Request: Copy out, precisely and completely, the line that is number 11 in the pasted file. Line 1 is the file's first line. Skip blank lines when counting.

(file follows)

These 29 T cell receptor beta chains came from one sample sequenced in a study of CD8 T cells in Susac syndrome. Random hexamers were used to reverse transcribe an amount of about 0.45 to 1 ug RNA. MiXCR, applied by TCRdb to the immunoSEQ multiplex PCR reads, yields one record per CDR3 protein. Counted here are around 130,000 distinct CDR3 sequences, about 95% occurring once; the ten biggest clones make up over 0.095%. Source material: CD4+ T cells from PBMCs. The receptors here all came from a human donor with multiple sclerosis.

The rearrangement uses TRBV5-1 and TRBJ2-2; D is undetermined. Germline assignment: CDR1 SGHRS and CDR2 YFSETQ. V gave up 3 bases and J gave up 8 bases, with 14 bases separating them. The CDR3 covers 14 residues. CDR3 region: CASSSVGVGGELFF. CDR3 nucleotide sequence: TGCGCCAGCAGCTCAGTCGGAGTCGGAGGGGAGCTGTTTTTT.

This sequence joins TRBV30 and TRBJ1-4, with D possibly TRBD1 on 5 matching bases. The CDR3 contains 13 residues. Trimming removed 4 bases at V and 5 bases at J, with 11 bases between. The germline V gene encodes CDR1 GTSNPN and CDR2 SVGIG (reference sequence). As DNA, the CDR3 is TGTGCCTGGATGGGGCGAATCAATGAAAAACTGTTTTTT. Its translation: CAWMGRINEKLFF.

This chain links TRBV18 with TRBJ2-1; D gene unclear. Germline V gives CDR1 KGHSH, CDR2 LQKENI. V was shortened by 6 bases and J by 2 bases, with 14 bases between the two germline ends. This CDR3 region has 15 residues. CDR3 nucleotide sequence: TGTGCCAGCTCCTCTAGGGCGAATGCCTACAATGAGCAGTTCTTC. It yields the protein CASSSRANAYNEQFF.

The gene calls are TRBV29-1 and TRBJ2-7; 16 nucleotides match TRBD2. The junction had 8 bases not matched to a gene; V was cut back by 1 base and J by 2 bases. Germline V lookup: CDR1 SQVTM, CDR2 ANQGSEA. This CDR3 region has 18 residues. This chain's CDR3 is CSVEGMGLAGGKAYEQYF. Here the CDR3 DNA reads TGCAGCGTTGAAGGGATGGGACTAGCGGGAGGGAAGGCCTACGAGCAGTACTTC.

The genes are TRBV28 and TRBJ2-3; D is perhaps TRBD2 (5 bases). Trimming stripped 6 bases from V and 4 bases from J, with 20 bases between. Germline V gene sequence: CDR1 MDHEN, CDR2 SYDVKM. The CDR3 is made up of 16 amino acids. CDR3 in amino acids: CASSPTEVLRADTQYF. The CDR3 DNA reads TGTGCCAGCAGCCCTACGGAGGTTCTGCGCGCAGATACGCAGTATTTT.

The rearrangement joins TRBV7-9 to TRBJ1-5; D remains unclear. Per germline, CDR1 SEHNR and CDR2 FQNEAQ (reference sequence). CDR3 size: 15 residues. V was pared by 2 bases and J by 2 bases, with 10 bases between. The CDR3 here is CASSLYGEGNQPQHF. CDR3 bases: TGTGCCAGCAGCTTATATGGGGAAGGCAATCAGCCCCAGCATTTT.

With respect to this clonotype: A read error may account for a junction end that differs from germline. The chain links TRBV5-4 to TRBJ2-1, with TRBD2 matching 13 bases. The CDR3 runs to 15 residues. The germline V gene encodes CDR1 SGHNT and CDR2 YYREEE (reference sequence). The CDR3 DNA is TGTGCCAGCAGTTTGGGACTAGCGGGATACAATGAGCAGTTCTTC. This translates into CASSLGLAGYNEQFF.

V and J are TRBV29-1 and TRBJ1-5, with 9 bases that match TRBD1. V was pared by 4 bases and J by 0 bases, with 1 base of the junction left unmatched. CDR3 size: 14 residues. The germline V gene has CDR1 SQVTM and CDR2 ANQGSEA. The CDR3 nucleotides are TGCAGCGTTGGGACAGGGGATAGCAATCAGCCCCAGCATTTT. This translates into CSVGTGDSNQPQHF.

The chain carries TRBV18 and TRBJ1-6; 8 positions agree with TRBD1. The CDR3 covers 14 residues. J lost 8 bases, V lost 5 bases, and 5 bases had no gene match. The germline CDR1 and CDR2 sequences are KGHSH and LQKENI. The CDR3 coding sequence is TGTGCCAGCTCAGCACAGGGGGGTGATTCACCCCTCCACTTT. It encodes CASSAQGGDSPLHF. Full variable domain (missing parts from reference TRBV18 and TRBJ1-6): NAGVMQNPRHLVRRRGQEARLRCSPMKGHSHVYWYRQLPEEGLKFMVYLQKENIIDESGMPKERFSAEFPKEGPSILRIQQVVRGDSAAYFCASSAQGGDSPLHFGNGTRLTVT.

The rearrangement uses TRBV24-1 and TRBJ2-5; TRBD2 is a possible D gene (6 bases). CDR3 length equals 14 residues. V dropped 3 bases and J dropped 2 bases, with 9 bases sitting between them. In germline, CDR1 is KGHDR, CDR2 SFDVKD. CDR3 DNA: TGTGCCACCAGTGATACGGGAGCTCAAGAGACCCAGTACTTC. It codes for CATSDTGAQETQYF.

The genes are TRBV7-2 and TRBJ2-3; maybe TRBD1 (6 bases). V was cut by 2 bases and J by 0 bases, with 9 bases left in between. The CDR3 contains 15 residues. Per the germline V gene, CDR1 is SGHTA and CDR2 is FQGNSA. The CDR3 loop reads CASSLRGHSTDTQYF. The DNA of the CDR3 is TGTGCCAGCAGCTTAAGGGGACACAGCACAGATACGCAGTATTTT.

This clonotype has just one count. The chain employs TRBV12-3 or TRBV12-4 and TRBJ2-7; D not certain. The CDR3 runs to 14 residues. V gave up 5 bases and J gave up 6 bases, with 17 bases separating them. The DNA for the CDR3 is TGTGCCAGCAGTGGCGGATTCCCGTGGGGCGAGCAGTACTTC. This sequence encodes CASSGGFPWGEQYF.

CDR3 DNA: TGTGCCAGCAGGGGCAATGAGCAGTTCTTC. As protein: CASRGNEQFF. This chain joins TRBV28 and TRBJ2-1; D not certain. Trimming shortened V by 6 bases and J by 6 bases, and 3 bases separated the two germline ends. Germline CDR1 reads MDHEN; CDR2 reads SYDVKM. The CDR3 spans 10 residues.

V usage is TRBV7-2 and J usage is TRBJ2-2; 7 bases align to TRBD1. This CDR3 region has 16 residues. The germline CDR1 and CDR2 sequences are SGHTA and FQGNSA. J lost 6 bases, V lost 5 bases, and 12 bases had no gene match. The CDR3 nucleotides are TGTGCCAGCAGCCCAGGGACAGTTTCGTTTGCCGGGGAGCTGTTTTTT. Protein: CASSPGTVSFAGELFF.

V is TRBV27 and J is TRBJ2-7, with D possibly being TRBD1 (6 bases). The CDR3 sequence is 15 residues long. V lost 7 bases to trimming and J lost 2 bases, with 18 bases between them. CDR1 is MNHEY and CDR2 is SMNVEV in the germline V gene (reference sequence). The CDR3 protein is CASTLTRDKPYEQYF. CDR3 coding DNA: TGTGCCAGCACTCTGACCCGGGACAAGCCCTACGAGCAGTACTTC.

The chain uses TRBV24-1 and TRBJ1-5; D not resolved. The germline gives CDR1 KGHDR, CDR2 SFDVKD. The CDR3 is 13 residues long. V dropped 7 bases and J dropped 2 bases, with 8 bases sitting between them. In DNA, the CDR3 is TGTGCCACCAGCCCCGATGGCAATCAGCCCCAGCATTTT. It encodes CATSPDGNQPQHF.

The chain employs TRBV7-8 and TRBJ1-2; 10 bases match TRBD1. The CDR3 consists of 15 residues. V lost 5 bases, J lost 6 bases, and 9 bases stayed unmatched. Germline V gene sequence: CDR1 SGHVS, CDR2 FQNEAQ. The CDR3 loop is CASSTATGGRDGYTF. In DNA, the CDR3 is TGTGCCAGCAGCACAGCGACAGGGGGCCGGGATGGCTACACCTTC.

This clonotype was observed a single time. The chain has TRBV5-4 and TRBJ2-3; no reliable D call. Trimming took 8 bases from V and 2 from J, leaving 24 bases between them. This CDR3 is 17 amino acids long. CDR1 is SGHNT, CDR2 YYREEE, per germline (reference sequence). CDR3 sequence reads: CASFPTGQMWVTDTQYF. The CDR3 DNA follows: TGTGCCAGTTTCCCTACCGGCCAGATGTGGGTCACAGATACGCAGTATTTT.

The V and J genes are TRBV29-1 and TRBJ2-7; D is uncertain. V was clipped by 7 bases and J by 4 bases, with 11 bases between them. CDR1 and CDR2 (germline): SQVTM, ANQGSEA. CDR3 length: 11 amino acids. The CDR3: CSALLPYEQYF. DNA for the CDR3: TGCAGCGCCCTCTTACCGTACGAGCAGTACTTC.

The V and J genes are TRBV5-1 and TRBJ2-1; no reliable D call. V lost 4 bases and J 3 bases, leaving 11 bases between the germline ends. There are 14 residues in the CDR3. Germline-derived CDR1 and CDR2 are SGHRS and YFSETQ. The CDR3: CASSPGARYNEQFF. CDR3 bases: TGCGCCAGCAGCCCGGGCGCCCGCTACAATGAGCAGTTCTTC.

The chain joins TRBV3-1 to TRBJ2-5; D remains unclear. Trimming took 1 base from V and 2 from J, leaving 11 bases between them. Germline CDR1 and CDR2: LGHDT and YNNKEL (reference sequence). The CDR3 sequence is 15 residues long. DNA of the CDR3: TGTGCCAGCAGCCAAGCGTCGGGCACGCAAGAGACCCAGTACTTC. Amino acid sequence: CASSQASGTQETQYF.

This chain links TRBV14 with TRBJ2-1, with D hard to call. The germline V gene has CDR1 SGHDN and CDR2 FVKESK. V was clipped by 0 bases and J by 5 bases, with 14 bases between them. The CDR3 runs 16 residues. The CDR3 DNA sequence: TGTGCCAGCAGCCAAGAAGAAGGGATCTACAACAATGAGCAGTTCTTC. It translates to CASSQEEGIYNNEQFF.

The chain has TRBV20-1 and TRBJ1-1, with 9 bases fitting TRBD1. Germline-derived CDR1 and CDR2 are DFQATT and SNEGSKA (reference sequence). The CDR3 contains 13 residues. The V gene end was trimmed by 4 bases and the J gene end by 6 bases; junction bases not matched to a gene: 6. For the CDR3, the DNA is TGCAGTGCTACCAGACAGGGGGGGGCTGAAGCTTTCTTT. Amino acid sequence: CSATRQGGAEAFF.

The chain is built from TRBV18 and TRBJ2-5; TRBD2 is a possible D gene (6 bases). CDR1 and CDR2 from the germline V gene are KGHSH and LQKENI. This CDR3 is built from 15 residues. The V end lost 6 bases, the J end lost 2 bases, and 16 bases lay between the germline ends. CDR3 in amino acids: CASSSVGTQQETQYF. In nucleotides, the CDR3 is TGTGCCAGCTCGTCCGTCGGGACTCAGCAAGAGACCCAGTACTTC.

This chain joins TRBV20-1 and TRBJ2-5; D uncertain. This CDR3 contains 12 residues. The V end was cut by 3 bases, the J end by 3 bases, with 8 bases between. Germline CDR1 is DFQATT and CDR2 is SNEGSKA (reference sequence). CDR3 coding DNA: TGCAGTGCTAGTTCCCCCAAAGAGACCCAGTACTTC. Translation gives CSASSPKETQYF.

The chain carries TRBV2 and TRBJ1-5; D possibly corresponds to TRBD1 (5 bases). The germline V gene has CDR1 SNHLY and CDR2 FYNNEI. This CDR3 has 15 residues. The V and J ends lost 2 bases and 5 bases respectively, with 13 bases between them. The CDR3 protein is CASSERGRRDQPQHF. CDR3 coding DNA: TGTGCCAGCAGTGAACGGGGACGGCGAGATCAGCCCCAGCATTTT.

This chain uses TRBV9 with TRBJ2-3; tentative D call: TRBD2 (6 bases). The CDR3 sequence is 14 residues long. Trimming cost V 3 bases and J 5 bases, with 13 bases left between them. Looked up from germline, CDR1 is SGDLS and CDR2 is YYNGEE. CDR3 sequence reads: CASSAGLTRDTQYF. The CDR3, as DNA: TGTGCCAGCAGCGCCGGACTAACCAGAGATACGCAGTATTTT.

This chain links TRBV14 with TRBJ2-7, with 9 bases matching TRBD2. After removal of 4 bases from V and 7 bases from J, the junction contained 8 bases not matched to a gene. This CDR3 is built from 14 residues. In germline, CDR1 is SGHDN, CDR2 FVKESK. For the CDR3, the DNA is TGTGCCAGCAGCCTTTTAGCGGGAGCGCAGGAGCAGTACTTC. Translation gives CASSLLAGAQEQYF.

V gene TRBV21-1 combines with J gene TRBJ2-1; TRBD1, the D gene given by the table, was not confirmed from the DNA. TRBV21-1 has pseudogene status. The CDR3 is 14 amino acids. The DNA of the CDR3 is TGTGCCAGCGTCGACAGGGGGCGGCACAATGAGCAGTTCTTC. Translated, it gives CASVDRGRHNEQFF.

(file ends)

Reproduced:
The rearrangement uses TRBV24-1 and TRBJ2-5; TRBD2 is a possible D gene (6 bases). CDR3 length equals 14 residues. V dropped 3 bases and J dropped 2 bases, with 9 bases sitting between them. In germline, CDR1 is KGHDR, CDR2 SFDVKD. CDR3 DNA: TGTGCCACCAGTGATACGGGAGCTCAAGAGACCCAGTACTTC. It codes for CATSDTGAQETQYF.